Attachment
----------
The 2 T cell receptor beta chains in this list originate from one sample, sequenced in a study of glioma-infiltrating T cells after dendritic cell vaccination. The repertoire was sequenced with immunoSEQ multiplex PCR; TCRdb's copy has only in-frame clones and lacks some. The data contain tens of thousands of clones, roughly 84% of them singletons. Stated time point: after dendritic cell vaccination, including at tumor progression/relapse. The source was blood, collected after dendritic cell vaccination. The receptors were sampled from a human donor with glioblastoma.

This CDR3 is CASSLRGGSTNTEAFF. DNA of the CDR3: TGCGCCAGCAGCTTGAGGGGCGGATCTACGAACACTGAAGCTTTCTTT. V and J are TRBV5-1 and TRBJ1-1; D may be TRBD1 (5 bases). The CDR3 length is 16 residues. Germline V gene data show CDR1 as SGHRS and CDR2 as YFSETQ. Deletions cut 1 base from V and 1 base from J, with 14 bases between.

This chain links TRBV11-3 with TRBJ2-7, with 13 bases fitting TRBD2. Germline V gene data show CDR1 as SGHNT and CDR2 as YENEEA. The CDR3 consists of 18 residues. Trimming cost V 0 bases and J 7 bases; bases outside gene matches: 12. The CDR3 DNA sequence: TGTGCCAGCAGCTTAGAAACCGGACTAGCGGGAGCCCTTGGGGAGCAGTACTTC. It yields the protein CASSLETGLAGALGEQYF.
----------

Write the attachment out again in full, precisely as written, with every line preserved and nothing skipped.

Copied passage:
The 2 T cell receptor beta chains in this list originate from one sample, sequenced in a study of glioma-infiltrating T cells after dendritic cell vaccination. The repertoire was sequenced with immunoSEQ multiplex PCR; TCRdb's copy has only in-frame clones and lacks some. The data contain tens of thousands of clones, roughly 84% of them singletons. Stated time point: after dendritic cell vaccination, including at tumor progression/relapse. The source was blood, collected after dendritic cell vaccination. The receptors were sampled from a human donor with glioblastoma.

This CDR3 is CASSLRGGSTNTEAFF. DNA of the CDR3: TGCGCCAGCAGCTTGAGGGGCGGATCTACGAACACTGAAGCTTTCTTT. V and J are TRBV5-1 and TRBJ1-1; D may be TRBD1 (5 bases). The CDR3 length is 16 residues. Germline V gene data show CDR1 as SGHRS and CDR2 as YFSETQ. Deletions cut 1 base from V and 1 base from J, with 14 bases between.

This chain links TRBV11-3 with TRBJ2-7, with 13 bases fitting TRBD2. Germline V gene data show CDR1 as SGHNT and CDR2 as YENEEA. The CDR3 consists of 18 residues. Trimming cost V 0 bases and J 7 bases; bases outside gene matches: 12. The CDR3 DNA sequence: TGTGCCAGCAGCTTAGAAACCGGACTAGCGGGAGCCCTTGGGGAGCAGTACTTC. It yields the protein CASSLETGLAGALGEQYF.